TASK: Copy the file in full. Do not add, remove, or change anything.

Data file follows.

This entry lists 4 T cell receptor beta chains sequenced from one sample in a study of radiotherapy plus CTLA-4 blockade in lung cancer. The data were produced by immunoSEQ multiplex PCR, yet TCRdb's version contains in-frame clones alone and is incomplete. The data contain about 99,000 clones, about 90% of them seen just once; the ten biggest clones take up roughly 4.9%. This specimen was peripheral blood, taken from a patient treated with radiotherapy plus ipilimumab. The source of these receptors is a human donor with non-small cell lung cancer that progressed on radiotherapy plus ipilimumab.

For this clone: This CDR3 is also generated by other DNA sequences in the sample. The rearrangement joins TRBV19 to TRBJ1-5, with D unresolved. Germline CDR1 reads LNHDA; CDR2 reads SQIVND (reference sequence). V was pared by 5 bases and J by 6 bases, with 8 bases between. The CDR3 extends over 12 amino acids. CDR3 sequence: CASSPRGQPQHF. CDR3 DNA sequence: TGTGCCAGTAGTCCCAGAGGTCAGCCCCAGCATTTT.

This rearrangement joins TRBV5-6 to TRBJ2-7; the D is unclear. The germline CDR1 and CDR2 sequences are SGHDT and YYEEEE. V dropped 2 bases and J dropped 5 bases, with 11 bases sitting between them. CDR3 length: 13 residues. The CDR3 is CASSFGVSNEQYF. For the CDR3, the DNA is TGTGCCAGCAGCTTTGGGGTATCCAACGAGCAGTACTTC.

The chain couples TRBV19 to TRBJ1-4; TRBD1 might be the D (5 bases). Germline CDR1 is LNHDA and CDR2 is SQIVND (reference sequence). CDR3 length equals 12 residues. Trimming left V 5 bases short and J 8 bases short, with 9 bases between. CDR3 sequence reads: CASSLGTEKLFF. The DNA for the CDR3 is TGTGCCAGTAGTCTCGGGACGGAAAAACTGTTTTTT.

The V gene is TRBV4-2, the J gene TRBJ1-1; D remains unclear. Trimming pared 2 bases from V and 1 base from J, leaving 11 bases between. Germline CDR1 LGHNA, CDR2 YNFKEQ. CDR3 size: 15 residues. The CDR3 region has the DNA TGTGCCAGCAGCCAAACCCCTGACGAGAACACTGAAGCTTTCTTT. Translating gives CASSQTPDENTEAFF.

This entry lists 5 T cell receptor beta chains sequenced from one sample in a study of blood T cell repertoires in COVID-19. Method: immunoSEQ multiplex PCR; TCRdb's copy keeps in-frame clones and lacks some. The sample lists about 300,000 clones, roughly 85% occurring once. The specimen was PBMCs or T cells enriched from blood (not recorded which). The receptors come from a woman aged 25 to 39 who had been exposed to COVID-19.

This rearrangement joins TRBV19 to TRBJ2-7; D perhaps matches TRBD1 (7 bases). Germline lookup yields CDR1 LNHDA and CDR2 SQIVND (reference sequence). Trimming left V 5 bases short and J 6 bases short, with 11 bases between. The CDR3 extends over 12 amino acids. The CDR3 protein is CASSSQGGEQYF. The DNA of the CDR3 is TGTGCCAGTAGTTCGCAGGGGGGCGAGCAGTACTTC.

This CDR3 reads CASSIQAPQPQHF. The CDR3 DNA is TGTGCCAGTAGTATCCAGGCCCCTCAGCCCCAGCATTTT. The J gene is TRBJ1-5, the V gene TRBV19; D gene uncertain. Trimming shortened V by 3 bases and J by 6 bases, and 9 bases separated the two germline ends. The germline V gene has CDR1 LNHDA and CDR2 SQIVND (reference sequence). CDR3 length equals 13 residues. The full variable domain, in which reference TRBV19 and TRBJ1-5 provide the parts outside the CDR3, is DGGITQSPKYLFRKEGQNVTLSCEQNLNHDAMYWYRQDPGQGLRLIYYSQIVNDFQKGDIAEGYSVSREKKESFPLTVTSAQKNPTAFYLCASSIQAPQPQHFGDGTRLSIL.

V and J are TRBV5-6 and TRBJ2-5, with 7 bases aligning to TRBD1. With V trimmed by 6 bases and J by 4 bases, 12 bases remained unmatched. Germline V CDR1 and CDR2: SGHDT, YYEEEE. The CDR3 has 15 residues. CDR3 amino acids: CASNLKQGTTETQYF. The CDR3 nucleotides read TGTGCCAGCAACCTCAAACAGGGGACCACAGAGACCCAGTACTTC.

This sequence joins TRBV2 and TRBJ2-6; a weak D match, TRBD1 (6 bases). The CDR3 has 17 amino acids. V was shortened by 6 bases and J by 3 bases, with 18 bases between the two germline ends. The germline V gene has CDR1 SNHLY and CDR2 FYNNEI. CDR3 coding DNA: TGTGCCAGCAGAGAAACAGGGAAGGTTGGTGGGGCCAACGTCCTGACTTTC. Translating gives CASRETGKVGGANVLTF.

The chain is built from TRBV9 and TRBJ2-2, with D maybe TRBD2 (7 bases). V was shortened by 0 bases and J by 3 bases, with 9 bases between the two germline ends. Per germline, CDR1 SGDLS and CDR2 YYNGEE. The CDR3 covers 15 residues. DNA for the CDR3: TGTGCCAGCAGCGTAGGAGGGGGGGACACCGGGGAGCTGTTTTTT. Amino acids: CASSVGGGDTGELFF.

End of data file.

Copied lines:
This entry lists 4 T cell receptor beta chains sequenced from one sample in a study of radiotherapy plus CTLA-4 blockade in lung cancer. The data were produced by immunoSEQ multiplex PCR, yet TCRdb's version contains in-frame clones alone and is incomplete. The data contain about 99,000 clones, about 90% of them seen just once; the ten biggest clones take up roughly 4.9%. This specimen was peripheral blood, taken from a patient treated with radiotherapy plus ipilimumab. The source of these receptors is a human donor with non-small cell lung cancer that progressed on radiotherapy plus ipilimumab.

For this clone: This CDR3 is also generated by other DNA sequences in the sample. The rearrangement joins TRBV19 to TRBJ1-5, with D unresolved. Germline CDR1 reads LNHDA; CDR2 reads SQIVND (reference sequence). V was pared by 5 bases and J by 6 bases, with 8 bases between. The CDR3 extends over 12 amino acids. CDR3 sequence: CASSPRGQPQHF. CDR3 DNA sequence: TGTGCCAGTAGTCCCAGAGGTCAGCCCCAGCATTTT.

This rearrangement joins TRBV5-6 to TRBJ2-7; the D is unclear. The germline CDR1 and CDR2 sequences are SGHDT and YYEEEE. V dropped 2 bases and J dropped 5 bases, with 11 bases sitting between them. CDR3 length: 13 residues. The CDR3 is CASSFGVSNEQYF. For the CDR3, the DNA is TGTGCCAGCAGCTTTGGGGTATCCAACGAGCAGTACTTC.

The chain couples TRBV19 to TRBJ1-4; TRBD1 might be the D (5 bases). Germline CDR1 is LNHDA and CDR2 is SQIVND (reference sequence). CDR3 length equals 12 residues. Trimming left V 5 bases short and J 8 bases short, with 9 bases between. CDR3 sequence reads: CASSLGTEKLFF. The DNA for the CDR3 is TGTGCCAGTAGTCTCGGGACGGAAAAACTGTTTTTT.

The V gene is TRBV4-2, the J gene TRBJ1-1; D remains unclear. Trimming pared 2 bases from V and 1 base from J, leaving 11 bases between. Germline CDR1 LGHNA, CDR2 YNFKEQ. CDR3 size: 15 residues. The CDR3 region has the DNA TGTGCCAGCAGCCAAACCCCTGACGAGAACACTGAAGCTTTCTTT. Translating gives CASSQTPDENTEAFF.

This entry lists 5 T cell receptor beta chains sequenced from one sample in a study of blood T cell repertoires in COVID-19. Method: immunoSEQ multiplex PCR; TCRdb's copy keeps in-frame clones and lacks some. The sample lists about 300,000 clones, roughly 85% occurring once. The specimen was PBMCs or T cells enriched from blood (not recorded which). The receptors come from a woman aged 25 to 39 who had been exposed to COVID-19.

This rearrangement joins TRBV19 to TRBJ2-7; D perhaps matches TRBD1 (7 bases). Germline lookup yields CDR1 LNHDA and CDR2 SQIVND (reference sequence). Trimming left V 5 bases short and J 6 bases short, with 11 bases between. The CDR3 extends over 12 amino acids. The CDR3 protein is CASSSQGGEQYF. The DNA of the CDR3 is TGTGCCAGTAGTTCGCAGGGGGGCGAGCAGTACTTC.

This CDR3 reads CASSIQAPQPQHF. The CDR3 DNA is TGTGCCAGTAGTATCCAGGCCCCTCAGCCCCAGCATTTT. The J gene is TRBJ1-5, the V gene TRBV19; D gene uncertain. Trimming shortened V by 3 bases and J by 6 bases, and 9 bases separated the two germline ends. The germline V gene has CDR1 LNHDA and CDR2 SQIVND (reference sequence). CDR3 length equals 13 residues. The full variable domain, in which reference TRBV19 and TRBJ1-5 provide the parts outside the CDR3, is DGGITQSPKYLFRKEGQNVTLSCEQNLNHDAMYWYRQDPGQGLRLIYYSQIVNDFQKGDIAEGYSVSREKKESFPLTVTSAQKNPTAFYLCASSIQAPQPQHFGDGTRLSIL.

V and J are TRBV5-6 and TRBJ2-5, with 7 bases aligning to TRBD1. With V trimmed by 6 bases and J by 4 bases, 12 bases remained unmatched. Germline V CDR1 and CDR2: SGHDT, YYEEEE. The CDR3 has 15 residues. CDR3 amino acids: CASNLKQGTTETQYF. The CDR3 nucleotides read TGTGCCAGCAACCTCAAACAGGGGACCACAGAGACCCAGTACTTC.

This sequence joins TRBV2 and TRBJ2-6; a weak D match, TRBD1 (6 bases). The CDR3 has 17 amino acids. V was shortened by 6 bases and J by 3 bases, with 18 bases between the two germline ends. The germline V gene has CDR1 SNHLY and CDR2 FYNNEI. CDR3 coding DNA: TGTGCCAGCAGAGAAACAGGGAAGGTTGGTGGGGCCAACGTCCTGACTTTC. Translating gives CASRETGKVGGANVLTF.

The chain is built from TRBV9 and TRBJ2-2, with D maybe TRBD2 (7 bases). V was shortened by 0 bases and J by 3 bases, with 9 bases between the two germline ends. Per germline, CDR1 SGDLS and CDR2 YYNGEE. The CDR3 covers 15 residues. DNA for the CDR3: TGTGCCAGCAGCGTAGGAGGGGGGGACACCGGGGAGCTGTTTTTT. Amino acids: CASSVGGGDTGELFF.